Today Washington Post writer Sean Sullivan has a piece questioning how much the Iowa Caucuses really matter. He makes a few interesting points about how long it’s been since the GOP caucus winner won the nomination and even dares to question the importance of the Ames Straw Poll (may the Lord have mercy on his soul).
One thing he doesn’t mention is money.
Iowa is a place you don’t have to break the bank to win. In fact, the kind of personal contact and direct organizing it takes to win limits how effective tv ads can be in moving voters. For example, here’s some data showing how much candidates spent last time per vote:
CANDIDATE $ SPENT VOTES WON $ PER VOTE
R. Perry 6.15M 12,604 78.40
M. Romney 4.2M 30,015 154.90
R. Paul 2.7M 26,219 103.30
N. Gingrich 1.3M 16,251 89.84
R. Santorum 111K 30,007 20.50
M. Bachmann 24K 6,073 3.95
It seems pretty clear that spending levels were not directly connected to vote totals. RonPaul and Mitt Romney spent a great deal and came in 3rd and 2nd respectively. The Ricker spend the most and came in 5th. In contrast Rick Santorum didn’t spend a tenth of what Gingrich did and came in first.
That is what makes Iowa special. If a candidate, like Santorum, is willing to spend the time and go at all 99 counties it can pay big dividends in ways that spending boat loads of money on ads doesn’t.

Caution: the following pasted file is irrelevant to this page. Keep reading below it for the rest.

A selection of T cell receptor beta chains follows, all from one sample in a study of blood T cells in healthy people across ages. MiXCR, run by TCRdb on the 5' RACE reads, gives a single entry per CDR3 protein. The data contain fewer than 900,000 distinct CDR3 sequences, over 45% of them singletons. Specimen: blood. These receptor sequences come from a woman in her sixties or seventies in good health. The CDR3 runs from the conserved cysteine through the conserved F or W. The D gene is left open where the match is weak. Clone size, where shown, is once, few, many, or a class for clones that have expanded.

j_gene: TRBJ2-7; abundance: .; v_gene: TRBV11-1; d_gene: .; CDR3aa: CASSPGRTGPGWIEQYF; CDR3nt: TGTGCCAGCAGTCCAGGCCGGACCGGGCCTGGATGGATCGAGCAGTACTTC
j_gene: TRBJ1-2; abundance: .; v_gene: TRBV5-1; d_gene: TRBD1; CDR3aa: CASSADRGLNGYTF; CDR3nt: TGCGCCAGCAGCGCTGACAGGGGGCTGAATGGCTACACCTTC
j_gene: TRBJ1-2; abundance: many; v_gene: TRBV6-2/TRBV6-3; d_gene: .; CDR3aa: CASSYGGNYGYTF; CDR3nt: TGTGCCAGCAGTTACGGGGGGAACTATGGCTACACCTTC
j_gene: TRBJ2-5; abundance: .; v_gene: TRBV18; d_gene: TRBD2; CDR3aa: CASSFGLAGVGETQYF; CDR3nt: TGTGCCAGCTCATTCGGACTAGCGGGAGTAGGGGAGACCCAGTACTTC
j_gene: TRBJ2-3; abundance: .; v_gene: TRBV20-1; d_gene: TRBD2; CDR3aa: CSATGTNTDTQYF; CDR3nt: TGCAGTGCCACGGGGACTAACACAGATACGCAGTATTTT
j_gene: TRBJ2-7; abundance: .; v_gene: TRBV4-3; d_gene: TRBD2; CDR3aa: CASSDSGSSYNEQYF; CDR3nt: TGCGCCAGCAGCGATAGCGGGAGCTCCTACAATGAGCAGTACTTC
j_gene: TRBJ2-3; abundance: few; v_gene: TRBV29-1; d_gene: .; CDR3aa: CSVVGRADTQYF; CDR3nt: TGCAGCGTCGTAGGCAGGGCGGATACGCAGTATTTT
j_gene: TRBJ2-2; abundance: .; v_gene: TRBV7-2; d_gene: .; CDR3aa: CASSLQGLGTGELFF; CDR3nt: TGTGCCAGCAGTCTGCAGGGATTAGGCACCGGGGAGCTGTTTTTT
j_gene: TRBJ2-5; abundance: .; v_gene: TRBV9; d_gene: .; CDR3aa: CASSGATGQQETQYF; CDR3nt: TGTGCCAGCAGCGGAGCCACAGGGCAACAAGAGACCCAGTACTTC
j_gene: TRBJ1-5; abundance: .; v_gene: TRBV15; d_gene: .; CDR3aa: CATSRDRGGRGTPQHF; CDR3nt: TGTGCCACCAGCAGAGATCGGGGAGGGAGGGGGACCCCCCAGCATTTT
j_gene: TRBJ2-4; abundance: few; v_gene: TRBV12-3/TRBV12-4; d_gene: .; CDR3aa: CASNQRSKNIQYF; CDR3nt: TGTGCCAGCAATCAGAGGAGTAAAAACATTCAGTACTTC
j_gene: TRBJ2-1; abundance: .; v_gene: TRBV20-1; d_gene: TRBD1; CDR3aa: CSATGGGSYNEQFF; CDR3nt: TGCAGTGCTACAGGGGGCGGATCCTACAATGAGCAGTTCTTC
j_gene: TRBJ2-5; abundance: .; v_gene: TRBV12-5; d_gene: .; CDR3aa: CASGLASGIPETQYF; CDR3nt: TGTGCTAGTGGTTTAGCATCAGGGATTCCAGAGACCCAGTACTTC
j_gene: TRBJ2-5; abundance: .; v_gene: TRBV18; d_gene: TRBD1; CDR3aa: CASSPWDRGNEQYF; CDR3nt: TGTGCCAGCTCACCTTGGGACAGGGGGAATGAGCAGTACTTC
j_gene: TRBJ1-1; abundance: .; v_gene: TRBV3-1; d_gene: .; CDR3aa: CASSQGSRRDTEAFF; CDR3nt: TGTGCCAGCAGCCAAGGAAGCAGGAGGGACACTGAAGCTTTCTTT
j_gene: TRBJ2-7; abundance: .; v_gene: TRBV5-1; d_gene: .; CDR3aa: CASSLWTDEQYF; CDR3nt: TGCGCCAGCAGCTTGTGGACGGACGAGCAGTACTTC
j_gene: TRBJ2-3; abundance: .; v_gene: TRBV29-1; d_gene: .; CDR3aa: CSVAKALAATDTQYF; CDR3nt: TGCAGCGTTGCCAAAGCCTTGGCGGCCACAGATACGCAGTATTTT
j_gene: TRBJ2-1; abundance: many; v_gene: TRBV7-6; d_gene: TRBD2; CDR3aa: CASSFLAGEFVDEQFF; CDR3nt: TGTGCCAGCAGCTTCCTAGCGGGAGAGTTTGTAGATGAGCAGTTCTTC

If you complain about Iowa going first and the level of spending on politics what state would you have go first instead? Any state with a big city is automatically going to make the race more about spending because the cost of buying even limited television and radio time will shoot up.
Some will say Iowa is not representative of the country. Well politically it’s closer than most people think. Since 2000, Iowa has been a pretty competitive state in the general election (minus 2008). Also its two U.S. Senators are both inline with the mainstream of their parties. Harkin is the 15th most liberal member and Grassley is the 25th most conservative member of the body. So especially for the Republicans the kind of person who can win a statewide caucus or primary in Iowa would seem to be a good reflection of the party nationally.
We will hear more criticisms of Iowa and New Hampshire as the process moves along. Hopefully the critics will receive the lack of attention they deserve.